Erdogan’s dark objectives in Syria include country’s resources

The shortage of water in the Euphrates dam, the country’s largest, has decreased the amount of electric energy needed to provide food for dozens of cities in the north.

Tuesday 07/07/2020
Turkish soldiers patrol along a road past destroyed buildings atop the Arbaeen hill overlooking Ariha in the southern countryside of Syria’s Idlib province. (AFP)
Turkish soldiers patrol along a road past destroyed buildings atop the Arbaeen hill overlooking Ariha in the southern countryside of Syria’s Idlib province. (AFP)

BEIRUT – Turkey on Sunday cut off the drinking water that feeds the Hasakah city in north-eastern Syria, the Syrian state news agency SANA reported.

Turkish forces stopped the pumping of water in the al-Olouk station in the countryside of Hasakah, depriving one million people in the city from drinking water, SANA said.

The report added the Turkish forces prevented the workers in the station from accessing it on Sunday.

A report by Al-Arabiya also revealed that Turkey reduced the flow of water from the Euphrates River into north-eastern Syria’s dam for the second week in a row, depriving hundreds of civilians of access to water that is used to generate electricity and irrigate crops.

The shortage of water in the Euphrates dam, the country’s largest, has decreased the amount of electric energy needed to provide food for dozens of cities in the north.

Farmers, according to Al-Arabiya’s report, have complained that the reduction could threaten the production of summer crops, such as cotton, which Kurdish authorities say could lead to a humanitarian catastrophe.

Turkey controls areas in northern and north-eastern Syria following a campaign against the Kurdish-led militias last October.

The Syrian government has called for the withdrawal of US and Turkish forces from Syria, branding them as forces of occupation.

In March, Human Rights Watch urged Turkey to refrain from cutting off needed water supplies to Kurdish-held areas in north-eastern Syria.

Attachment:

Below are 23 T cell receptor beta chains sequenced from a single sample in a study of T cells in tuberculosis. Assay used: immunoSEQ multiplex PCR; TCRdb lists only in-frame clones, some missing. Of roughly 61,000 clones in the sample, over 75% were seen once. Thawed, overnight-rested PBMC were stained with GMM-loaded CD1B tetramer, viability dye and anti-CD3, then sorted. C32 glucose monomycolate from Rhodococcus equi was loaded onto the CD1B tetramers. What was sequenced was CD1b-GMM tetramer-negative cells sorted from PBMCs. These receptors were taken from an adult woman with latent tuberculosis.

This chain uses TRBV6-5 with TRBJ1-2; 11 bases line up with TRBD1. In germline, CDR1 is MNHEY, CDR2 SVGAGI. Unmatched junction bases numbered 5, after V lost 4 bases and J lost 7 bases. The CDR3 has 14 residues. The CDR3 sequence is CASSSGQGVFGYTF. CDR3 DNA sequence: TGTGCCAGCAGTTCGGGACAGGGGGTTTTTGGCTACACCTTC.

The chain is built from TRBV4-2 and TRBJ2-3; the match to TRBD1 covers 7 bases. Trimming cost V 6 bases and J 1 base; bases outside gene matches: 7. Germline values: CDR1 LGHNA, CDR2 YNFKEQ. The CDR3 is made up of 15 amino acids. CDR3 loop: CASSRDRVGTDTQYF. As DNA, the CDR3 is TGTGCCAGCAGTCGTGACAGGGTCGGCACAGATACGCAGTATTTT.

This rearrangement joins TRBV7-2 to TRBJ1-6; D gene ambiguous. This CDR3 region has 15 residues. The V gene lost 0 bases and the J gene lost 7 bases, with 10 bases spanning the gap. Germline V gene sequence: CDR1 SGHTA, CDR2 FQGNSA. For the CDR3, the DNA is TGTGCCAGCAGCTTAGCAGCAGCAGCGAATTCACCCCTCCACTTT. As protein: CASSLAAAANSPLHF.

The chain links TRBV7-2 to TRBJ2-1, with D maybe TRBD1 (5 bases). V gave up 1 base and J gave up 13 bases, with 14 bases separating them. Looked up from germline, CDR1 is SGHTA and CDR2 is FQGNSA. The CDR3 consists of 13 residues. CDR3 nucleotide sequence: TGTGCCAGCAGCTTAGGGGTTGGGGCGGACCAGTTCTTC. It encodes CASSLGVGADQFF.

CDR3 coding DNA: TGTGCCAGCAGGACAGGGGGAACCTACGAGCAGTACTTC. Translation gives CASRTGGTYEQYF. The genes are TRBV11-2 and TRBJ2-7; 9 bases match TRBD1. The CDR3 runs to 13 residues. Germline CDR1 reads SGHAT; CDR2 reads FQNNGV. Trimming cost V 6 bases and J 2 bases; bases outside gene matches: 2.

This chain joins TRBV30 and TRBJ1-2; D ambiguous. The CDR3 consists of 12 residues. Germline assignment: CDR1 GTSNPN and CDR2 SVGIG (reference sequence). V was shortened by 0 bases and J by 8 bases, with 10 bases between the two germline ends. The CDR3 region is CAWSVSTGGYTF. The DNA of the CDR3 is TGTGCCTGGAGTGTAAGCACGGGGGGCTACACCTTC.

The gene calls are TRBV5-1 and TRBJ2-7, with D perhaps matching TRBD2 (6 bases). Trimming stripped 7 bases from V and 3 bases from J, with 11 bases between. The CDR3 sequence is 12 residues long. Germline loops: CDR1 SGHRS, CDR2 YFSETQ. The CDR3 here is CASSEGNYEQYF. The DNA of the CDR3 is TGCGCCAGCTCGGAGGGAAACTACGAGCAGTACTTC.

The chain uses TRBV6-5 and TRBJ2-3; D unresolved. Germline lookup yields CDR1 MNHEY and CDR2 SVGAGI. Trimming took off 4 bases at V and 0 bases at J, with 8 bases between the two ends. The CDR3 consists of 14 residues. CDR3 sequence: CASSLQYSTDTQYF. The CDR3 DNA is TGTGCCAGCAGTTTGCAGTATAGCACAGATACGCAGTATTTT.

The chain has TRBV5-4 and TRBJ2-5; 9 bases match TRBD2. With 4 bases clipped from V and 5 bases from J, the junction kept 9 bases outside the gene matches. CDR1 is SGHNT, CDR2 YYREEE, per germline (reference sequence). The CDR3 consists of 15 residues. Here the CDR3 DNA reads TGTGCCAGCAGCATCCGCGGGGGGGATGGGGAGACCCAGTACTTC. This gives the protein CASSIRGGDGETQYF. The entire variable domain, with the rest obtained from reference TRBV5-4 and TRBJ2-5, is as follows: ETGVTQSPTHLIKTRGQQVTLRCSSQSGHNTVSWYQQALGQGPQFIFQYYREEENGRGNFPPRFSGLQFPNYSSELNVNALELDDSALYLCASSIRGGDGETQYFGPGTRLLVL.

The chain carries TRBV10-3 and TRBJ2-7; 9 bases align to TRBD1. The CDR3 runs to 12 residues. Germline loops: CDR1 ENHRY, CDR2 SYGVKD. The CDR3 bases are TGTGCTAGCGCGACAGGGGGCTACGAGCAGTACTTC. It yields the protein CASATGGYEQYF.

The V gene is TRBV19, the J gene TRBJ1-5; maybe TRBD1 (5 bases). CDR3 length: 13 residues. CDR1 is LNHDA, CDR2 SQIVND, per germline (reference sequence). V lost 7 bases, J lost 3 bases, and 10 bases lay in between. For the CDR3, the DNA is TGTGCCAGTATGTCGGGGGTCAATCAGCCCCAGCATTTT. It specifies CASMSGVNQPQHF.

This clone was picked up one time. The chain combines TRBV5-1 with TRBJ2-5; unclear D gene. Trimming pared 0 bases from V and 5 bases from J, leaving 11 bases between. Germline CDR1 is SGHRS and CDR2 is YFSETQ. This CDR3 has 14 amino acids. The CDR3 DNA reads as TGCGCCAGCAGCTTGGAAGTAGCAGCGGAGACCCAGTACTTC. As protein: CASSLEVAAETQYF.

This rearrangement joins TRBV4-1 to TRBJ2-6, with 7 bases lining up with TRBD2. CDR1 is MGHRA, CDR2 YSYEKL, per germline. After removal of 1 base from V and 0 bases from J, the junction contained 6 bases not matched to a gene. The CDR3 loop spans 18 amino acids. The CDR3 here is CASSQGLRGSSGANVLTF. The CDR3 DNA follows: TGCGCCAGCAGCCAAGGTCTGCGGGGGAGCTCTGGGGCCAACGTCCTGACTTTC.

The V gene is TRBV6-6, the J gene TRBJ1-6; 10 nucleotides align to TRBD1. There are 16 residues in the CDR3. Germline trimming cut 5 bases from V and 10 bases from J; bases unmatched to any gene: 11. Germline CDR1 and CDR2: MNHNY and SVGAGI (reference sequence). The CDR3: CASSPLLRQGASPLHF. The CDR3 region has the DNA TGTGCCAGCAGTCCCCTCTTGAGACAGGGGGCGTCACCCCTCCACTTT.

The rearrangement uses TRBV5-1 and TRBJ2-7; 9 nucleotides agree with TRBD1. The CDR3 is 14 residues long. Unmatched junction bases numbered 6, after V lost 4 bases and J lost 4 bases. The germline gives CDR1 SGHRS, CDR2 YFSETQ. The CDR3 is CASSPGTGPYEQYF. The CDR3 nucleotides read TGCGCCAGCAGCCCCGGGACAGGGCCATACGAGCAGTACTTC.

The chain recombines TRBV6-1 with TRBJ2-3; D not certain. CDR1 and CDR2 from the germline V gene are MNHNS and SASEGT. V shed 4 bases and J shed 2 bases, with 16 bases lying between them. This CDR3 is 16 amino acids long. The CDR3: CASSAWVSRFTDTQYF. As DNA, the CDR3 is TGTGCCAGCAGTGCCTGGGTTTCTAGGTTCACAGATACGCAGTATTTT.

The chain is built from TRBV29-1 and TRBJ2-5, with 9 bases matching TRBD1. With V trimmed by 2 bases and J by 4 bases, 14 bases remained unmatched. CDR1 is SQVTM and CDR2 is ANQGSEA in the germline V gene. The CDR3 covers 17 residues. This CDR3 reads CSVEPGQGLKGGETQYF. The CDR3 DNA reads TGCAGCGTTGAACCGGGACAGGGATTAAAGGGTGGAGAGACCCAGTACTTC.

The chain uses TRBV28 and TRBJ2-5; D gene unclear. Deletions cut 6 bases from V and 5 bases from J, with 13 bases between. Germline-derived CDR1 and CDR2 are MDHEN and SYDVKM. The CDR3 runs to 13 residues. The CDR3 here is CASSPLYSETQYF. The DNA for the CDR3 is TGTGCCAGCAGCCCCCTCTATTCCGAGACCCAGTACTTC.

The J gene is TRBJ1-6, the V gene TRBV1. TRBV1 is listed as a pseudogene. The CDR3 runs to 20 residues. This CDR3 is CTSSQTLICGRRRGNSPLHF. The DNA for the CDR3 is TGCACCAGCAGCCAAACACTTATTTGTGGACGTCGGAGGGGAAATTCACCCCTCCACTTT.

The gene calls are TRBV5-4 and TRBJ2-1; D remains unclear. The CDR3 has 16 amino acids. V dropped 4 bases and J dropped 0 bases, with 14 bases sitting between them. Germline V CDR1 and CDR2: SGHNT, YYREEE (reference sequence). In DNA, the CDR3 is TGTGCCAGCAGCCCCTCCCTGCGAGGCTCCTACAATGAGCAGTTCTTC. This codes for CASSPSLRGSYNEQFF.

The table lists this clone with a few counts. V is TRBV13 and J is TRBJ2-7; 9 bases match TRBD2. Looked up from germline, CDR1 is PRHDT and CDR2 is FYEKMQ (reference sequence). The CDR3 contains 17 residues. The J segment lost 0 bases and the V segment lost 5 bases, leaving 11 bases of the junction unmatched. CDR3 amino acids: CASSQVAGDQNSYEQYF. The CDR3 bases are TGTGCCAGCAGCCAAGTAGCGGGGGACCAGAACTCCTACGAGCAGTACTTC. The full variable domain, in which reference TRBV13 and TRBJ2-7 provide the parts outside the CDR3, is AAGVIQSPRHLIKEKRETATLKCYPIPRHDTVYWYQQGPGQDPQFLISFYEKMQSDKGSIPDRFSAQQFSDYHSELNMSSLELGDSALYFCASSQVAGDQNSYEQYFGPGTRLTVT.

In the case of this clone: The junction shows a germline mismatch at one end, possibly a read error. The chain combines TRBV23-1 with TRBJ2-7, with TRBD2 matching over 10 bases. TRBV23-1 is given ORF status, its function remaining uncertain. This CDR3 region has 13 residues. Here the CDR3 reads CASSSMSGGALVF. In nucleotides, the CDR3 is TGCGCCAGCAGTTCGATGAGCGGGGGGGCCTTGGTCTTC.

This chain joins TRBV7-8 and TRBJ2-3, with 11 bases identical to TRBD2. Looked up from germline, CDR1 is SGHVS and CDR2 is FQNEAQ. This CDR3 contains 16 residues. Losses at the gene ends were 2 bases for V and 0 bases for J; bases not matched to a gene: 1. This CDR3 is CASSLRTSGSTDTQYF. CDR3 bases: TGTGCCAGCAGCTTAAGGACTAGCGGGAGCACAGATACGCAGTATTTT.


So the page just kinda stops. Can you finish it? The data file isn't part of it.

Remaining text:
The shortage of water would disrupt humanitarian agencies’ ability to protect vulnerable civilians from the coronavirus outbreak, the organisation warned.

“In the midst of a global pandemic that is overloading sophisticated governance and infrastructure systems, Turkish authorities have been cutting off the water supply to regions most under strain in Syria,” said Michael Page, deputy Middle East director at Human Rights Watch.

“The Turkish authorities should do everything they can to immediately resume supply to these communities.”

Local authorities and humanitarian groups in north-eastern Syria have frequently spoken up about immense obstacles to putting a COVID-19 plan in place.

They said they are unable to bring additional supplies into the region because the border with Iraq’s Kurdistan region is closed.

The UN Security Council’s de-authorisation of al-Yarubiyeh crossing for cross-border supply in January, due to the threat of a veto of the entire resolution by Russia, has also affected supplies.

Al-Yarubiyeh was primarily used by the World Health Organisation to provide supplies to north-eastern Syria.

Since the beginning of the Turkish state’s formation, Ankara “has set its sights on the issue of water, and used it as a pressure card on its neighbours,” Dubai-based Kurdish Syrian dissident Walid Haj Abdul Qadir told The Arab Weekly.

Currently, Turkey continues to build and manage dams over the Euphrates River unfairly, causing the Syrians’ share of the river to drop to less than 25%of the internationally agreed rate.

This is happening for the first time since the signing of two international agreements in 1996 and 1997 between Syria and Iraq.

The largest Turkish dams are Ataturk Dam in Urfa and Ilisu Dam in the Tigris River that crosses Syrian territory on its way to Iraq.

The Ilisu Dam has already resulted in a 60% reduction in the water level in Tigris due to the operation of electric turbines.

Turkey’s Forays in Syria